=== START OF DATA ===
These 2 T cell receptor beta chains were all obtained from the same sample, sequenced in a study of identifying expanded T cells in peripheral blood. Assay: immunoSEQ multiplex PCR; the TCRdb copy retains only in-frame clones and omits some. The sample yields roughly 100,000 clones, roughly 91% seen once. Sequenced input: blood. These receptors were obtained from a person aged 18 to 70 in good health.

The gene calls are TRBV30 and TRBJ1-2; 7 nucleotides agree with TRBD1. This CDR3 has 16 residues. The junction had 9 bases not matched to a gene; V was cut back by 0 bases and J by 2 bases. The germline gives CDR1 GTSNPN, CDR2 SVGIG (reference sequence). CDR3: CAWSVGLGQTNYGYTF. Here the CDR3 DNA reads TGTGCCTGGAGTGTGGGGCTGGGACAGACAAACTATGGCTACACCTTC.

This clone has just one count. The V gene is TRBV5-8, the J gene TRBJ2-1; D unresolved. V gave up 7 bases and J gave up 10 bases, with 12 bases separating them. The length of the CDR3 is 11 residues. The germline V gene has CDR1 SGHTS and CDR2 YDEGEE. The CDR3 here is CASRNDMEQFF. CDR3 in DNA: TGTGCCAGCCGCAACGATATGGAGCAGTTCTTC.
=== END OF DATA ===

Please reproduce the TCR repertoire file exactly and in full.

These 2 T cell receptor beta chains were all obtained from the same sample, sequenced in a study of identifying expanded T cells in peripheral blood. Assay: immunoSEQ multiplex PCR; the TCRdb copy retains only in-frame clones and omits some. The sample yields roughly 100,000 clones, roughly 91% seen once. Sequenced input: blood. These receptors were obtained from a person aged 18 to 70 in good health.

The gene calls are TRBV30 and TRBJ1-2; 7 nucleotides agree with TRBD1. This CDR3 has 16 residues. The junction had 9 bases not matched to a gene; V was cut back by 0 bases and J by 2 bases. The germline gives CDR1 GTSNPN, CDR2 SVGIG (reference sequence). CDR3: CAWSVGLGQTNYGYTF. Here the CDR3 DNA reads TGTGCCTGGAGTGTGGGGCTGGGACAGACAAACTATGGCTACACCTTC.

This clone has just one count. The V gene is TRBV5-8, the J gene TRBJ2-1; D unresolved. V gave up 7 bases and J gave up 10 bases, with 12 bases separating them. The length of the CDR3 is 11 residues. The germline V gene has CDR1 SGHTS and CDR2 YDEGEE. The CDR3 here is CASRNDMEQFF. CDR3 in DNA: TGTGCCAGCCGCAACGATATGGAGCAGTTCTTC.